In addition to West, Dilated were also joined in the studio by longtime family members such as The Alchemist, executive producer of this record and general inspiration and motivator, Nucleus, and Joey Chavez, along with friends like Rob "Reef" Tewlow (50 Cent, Fat Joe). Of course, a number of tracks were produced by Evidence and Babu, both of whom have accrued a spectrum of production credits ranging from Linkin Park to the Beastie Boys to J5 and the Beatnuts.

"The production is something that has always drawn people to Dilated," Babu says. "Even when we're not making a record, me and Ev are constantly producing and putting down beats. We're always working on the next thing. Obviously, for me, being a DJ, I'm always trying to keep my crates current, so when we're out on the road, me and Ev go crazy record shopping. We keep it fresh, for ourselves and for the future of Dilated."

While Neighborhood Watch is unquestionably centered around the core Dilated trio, there are also guest appearances from raw MCs such as Planet Asia, Defari, and Phil Da Agony, who join in on the boisterous "Closed Session." Among the album's highlights is "Poisonous," which features Houston-based rapper Devin The Dude, known for his unique stylings on records by Dr. Dre, David Banner, and Scarface.

"Devin is somebody we really wanted to work with," Evidence says. "He's got a real crazy style - he sings and he raps. You can tell that he is doing what he does from the heart."

With its chorus refrain of "Pace yourself/so you could face yourself/Run hard/you really only race yourself," the album-opening "Marathon" (12 inch vinyl released on ABB Records) serves as a mantra for Dilated Peoples' career as well as a positive universal philosophy towards life itself.

"People are running hard out there," Rakaa says, "trying to compete with the next man in the next lane, or with that they think success is. Then they get frustrated because they can't run fast enough to keep up with what's going on. I'm just letting cats know that life's a marathon. Figure out what you're trying to do, find your pace, and just go. You might not be the first person to cross the line but if you stick with it and do your thing, you'll get where you need to go."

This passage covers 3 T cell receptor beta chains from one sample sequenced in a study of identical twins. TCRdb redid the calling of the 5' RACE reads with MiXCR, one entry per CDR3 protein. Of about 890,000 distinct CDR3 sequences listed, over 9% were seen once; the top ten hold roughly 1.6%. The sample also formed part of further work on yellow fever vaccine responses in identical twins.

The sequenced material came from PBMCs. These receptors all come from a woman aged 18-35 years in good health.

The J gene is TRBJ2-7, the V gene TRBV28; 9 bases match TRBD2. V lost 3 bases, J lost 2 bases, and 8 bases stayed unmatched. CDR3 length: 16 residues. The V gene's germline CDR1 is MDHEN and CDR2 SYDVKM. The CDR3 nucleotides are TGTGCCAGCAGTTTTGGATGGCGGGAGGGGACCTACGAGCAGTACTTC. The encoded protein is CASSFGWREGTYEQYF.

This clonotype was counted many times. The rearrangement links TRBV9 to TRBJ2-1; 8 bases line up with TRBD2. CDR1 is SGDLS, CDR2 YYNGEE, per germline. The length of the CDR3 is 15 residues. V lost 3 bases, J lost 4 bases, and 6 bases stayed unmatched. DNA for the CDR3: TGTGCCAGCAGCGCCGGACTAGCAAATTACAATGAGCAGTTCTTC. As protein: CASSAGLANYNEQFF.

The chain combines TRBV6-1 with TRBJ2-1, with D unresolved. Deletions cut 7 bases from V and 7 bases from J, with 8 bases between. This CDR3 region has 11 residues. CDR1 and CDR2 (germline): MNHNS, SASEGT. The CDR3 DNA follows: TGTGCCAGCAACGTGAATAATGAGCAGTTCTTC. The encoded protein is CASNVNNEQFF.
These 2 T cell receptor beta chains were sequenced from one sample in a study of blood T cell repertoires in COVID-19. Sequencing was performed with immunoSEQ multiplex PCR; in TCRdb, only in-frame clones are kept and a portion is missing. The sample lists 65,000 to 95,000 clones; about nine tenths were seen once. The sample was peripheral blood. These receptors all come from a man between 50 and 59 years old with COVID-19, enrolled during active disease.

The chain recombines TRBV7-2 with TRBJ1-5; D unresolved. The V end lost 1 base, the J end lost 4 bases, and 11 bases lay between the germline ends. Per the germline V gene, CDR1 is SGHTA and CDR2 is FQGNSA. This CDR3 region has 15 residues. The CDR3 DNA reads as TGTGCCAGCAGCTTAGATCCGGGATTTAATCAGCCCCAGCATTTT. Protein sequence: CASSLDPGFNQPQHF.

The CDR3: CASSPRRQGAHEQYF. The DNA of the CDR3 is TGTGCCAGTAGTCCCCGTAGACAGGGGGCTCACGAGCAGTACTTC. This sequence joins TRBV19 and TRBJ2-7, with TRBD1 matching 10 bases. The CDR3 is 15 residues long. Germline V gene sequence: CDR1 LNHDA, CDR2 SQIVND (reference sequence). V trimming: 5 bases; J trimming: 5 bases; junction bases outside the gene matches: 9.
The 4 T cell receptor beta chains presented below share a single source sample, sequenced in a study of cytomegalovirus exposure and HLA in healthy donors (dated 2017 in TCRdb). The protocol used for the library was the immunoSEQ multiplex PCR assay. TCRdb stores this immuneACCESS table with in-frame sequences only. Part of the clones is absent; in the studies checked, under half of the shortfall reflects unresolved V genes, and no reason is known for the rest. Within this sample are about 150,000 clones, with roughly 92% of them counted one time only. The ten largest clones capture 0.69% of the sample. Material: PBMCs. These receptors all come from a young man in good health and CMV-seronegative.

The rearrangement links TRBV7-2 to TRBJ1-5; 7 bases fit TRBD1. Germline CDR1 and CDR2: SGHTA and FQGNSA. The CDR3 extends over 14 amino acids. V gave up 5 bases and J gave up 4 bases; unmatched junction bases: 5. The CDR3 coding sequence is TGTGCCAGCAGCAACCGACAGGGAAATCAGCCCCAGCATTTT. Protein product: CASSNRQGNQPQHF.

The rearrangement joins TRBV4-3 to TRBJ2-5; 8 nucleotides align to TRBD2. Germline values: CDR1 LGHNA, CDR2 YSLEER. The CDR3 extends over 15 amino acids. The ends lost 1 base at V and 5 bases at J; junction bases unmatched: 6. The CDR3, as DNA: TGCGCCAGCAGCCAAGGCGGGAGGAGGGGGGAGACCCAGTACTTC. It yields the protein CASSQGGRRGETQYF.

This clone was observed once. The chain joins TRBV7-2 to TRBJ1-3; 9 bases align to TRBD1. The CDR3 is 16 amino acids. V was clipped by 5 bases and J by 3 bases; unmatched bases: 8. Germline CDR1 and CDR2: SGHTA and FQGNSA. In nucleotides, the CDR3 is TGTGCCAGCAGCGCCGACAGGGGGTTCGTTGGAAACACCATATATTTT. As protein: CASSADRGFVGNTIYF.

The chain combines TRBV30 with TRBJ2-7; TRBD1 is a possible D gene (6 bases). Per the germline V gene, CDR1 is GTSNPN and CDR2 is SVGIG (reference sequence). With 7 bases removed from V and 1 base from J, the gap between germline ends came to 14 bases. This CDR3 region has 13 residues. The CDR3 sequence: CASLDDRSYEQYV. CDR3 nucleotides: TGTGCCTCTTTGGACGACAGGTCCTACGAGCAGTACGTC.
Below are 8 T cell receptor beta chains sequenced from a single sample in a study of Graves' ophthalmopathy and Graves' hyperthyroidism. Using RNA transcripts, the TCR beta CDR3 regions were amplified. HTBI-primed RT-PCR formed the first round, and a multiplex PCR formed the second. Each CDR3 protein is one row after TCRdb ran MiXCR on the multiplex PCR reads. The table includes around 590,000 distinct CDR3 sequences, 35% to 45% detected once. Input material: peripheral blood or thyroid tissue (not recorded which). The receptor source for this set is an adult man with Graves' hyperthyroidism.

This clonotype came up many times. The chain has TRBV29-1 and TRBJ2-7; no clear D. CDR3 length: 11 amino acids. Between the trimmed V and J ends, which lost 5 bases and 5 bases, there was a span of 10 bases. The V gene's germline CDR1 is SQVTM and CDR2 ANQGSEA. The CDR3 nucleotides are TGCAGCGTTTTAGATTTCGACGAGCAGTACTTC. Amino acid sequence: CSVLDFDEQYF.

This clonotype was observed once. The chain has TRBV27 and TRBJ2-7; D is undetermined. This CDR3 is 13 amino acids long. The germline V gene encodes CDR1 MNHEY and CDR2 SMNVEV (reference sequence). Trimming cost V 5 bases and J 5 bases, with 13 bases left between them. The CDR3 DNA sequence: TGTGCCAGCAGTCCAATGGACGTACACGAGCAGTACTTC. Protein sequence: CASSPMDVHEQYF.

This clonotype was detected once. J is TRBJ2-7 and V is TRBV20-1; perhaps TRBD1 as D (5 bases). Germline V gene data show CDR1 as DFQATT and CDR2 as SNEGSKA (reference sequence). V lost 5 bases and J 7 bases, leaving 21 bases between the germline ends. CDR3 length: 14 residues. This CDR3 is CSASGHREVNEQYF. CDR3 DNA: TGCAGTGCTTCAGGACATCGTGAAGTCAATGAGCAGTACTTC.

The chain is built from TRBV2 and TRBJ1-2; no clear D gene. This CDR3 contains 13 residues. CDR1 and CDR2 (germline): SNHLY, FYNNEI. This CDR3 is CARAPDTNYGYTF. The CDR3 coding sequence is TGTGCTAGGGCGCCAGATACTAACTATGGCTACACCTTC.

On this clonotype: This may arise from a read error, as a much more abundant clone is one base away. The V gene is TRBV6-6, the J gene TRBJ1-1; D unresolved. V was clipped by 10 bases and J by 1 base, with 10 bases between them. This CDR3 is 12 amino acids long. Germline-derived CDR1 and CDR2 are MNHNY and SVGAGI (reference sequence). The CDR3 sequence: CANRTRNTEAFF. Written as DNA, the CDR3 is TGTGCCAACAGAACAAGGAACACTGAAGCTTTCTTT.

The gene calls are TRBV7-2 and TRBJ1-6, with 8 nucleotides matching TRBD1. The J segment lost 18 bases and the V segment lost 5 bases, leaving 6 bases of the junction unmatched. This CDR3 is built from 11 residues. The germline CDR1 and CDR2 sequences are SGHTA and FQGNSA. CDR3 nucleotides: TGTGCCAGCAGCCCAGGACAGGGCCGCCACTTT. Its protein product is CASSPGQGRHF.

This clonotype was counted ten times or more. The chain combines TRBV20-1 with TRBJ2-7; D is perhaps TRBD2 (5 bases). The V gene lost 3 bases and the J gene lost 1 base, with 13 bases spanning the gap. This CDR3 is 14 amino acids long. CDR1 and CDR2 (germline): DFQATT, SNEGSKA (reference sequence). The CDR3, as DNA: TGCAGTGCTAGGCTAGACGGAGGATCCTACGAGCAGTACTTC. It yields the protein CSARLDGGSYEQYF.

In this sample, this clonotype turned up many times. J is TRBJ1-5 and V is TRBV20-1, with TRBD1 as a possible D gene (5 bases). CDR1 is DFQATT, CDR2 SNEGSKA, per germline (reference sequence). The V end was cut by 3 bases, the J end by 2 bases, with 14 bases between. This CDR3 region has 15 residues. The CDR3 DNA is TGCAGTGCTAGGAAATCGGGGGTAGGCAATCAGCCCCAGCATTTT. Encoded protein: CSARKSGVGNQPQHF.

With Neighborhood Watch, Dilated Peoples have stepped up and taken their sound and songs to the next level, a goal that fuels them through every stride of their journey. One thing's for sure - for Dilated Peoples, the finish line is nowhere in sight.

"People are getting on and off this escalator so fast," Babu says. "The kid that was six years old five years ago is now 11 and just getting into music, there's a good chance he's never heard of Dilated Peoples. We're constantly trying to win new fans while staying true to the fans that have gotten us this far."

"The beauty of Dilated Peoples is that we haven't reached where we're supposed to go yet," notes Evidence. "We've always tried to build on the last thing we did, nurture that and make it grow bigger." Like Rakaa always says; "The objective is to keep the same people in the front row, just make the audience go back even farther."

--- from the official Dilated Peoples website

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Dilated Peoples
Neighborhood Watch
2004